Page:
Supporting Students Who Are Deaf Plus

Supporting Students Who Are Deaf Plus

The term “Deaf Plus” refers to having both hearing loss and another disability or eligibility that qualifies the student for special education under the IDEA. It can often be difficult for educational teams to appropriately support these students as some IEP teams will only recognize or focus on one eligibility (ie: only medical issues, only autism, or only hearing loss) and not address all needs with equity. Lack of knowledge about the impacts of hearing loss by teachers and administrators adds to this challenge. The result leaves some students and families without all of the appropriate supports and services they need in the educational setting. Just as children with hearing loss cannot know when they didn’t hear something, specialists and educators don’t know what they don’t know about a disability they have not studied.

Approximately 40% of children with hearing loss have another disability. Newborn Hearing Screening (NBHS) programs test babies for hearing loss prior to leaving the hospital. However, when children are born with other medical conditions or other disabilities that are evident at birth, their hearing loss is typically identified 2 1/2 months later than children with no other medical conditions1. Unfortunately, children who have medical conditions identified after the newborn period, including but not limited to ADHD, Cerebral Palsy, Autism Spectrum Disorder (ASD), and other physical/medical conditions that are evident at birth, are often not successfully screened for hearing loss. The children may be screened, but because they are hard to test, the results may not be taken seriously, are documented as unreliable, or are not followed up on while the medical professionals and families deal with other identified and known areas of need. Additionally, while the IDEA indicates that IEP teams should not identify children with hearing loss as being eligible for special education under the qualifying condition of Specific Learning Disability (SLD), there are professionals in the field who recognize that children can have both hearing loss and a learning disability.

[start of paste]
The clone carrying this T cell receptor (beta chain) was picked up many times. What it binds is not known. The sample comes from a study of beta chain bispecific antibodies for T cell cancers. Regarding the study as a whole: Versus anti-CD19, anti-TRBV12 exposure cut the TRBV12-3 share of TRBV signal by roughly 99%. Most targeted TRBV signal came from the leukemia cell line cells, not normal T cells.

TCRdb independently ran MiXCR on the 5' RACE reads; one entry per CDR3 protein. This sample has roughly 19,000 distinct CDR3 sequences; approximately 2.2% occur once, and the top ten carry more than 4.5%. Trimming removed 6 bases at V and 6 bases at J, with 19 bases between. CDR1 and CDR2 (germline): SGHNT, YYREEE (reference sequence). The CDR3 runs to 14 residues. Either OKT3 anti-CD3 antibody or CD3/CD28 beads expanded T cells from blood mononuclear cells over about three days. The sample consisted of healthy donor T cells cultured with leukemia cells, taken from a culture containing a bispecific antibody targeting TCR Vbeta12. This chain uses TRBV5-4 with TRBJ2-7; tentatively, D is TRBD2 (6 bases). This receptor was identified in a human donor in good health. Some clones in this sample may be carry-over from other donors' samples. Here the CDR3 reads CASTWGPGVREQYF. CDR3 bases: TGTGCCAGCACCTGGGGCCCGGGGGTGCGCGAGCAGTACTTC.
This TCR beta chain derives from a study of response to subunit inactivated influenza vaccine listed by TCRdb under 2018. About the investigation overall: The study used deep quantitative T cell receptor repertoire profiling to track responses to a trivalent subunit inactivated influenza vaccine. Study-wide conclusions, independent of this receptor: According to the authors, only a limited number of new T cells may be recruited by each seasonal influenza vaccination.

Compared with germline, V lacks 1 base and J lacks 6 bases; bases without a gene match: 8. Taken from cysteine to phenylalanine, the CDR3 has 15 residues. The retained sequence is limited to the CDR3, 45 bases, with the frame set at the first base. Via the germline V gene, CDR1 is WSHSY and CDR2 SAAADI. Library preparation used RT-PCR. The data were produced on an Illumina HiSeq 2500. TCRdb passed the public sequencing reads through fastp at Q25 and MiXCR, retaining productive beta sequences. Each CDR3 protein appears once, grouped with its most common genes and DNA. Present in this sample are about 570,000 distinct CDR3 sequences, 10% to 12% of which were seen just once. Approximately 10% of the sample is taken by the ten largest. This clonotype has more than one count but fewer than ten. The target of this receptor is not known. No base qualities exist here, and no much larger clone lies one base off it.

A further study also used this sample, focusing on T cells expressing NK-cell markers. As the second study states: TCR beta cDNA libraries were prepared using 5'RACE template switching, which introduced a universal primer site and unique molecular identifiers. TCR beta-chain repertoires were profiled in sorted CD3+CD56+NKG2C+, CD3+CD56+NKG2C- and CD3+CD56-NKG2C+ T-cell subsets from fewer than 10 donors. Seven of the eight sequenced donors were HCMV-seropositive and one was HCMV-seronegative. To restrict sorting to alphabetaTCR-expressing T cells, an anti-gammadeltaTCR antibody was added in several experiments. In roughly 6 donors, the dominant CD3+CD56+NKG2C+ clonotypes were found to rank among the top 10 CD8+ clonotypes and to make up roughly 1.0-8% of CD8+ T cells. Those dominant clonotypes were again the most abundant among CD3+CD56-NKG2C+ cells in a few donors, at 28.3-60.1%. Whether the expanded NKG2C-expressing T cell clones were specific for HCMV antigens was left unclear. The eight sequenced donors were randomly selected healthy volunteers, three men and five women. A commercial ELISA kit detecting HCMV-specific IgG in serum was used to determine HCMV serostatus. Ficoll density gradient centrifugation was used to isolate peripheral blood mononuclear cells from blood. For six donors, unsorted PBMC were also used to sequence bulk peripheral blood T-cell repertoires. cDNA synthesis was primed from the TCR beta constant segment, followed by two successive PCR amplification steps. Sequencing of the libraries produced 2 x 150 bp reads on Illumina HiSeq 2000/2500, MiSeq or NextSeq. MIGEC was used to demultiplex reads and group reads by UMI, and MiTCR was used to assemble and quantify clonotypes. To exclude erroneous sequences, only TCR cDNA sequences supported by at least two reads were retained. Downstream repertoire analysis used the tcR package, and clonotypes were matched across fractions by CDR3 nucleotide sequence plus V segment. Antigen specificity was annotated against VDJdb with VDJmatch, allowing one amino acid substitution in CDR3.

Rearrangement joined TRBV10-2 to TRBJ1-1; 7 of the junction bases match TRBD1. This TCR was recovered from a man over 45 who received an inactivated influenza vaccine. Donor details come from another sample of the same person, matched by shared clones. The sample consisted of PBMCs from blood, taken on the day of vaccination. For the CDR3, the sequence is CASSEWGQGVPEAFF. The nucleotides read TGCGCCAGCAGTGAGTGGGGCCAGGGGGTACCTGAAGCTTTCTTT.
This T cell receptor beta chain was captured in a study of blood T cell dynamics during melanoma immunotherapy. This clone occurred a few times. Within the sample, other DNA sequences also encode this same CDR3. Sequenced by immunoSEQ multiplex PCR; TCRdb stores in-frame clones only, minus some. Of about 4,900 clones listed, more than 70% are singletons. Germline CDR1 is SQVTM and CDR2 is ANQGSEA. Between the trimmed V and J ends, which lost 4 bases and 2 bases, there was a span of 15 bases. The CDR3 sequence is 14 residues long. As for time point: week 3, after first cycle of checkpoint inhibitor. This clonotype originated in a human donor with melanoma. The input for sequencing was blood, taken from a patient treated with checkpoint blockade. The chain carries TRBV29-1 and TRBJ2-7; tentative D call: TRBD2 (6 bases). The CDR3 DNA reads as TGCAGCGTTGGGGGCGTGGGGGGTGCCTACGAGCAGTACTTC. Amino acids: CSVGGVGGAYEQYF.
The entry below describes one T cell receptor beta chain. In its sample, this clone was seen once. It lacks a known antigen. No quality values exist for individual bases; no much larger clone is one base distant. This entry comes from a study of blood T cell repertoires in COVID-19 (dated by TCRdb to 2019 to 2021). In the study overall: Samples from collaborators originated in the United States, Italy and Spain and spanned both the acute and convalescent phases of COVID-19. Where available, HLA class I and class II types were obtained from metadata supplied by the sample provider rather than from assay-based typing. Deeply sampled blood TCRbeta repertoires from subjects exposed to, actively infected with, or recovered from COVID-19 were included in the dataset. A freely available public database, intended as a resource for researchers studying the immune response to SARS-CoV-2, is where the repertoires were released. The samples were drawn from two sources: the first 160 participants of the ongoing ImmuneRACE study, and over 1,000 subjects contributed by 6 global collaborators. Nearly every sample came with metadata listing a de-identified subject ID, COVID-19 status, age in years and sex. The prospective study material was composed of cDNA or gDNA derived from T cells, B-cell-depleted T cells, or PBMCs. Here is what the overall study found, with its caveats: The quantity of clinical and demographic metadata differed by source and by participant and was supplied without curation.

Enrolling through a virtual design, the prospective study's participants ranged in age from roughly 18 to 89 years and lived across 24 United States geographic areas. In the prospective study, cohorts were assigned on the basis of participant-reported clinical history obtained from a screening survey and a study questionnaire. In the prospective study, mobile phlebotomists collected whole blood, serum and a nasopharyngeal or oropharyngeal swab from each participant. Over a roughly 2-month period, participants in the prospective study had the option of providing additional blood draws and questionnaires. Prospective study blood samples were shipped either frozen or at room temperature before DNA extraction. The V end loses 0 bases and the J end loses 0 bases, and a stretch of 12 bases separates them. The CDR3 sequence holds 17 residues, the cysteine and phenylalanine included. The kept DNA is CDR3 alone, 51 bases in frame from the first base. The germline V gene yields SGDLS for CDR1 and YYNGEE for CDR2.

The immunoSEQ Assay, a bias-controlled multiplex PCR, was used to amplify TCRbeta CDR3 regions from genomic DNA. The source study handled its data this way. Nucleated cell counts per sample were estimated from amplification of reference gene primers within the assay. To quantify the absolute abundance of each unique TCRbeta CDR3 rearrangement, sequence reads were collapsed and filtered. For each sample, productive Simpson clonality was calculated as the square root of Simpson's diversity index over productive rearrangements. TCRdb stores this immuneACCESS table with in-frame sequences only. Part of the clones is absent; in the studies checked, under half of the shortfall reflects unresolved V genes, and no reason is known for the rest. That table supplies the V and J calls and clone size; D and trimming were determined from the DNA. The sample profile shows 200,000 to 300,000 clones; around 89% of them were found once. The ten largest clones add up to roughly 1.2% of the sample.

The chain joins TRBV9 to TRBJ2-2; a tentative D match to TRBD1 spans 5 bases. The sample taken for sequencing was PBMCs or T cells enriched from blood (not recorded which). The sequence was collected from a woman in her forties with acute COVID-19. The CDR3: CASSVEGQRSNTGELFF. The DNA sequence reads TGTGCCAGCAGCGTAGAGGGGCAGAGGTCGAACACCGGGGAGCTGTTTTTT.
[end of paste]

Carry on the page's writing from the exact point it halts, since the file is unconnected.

Following is a comparison of the rates of some disabilities in the general population vs. children with hearing loss. Rates of Conditions Among Children Who Are Deaf/HH2

 

Type of Disability

Rates Among Children Who are Deaf/HH

Rates in the General Population

No Disabilities

60%

86%

Cognitive (ID)

8.3%

0.71%

Cerebral Palsy

0.31%

Blindness & VI

5.5%

0.13%

ADHD

5.4%

5-10%

Specific Learning Disability

8%

5-10%

Autism Spectrum Disorder

7%

1%

For children who are Deaf Plus, it is critical to have complete teams both medically and educationally. From a medical perspective, children who are Deaf Plus need to have all appropriate professionals on their team including the pediatrician, pediatric neurologist, developmental pediatrician, geneticist, ophthalmologist, otolaryngologists with knowledge of hearing loss, pediatric audiologist, and others as needed. From an educational perspective, the team needs to include at a minimum the school psychologist, speech/language pathologist (SLP), deaf/hard of hearing specialist (DHH), educational audiologist (Ed AUD), occupational therapist (OT), adaptive physical education specialist (APE), nurse, physical therapist (PT), and all other appropriate providers.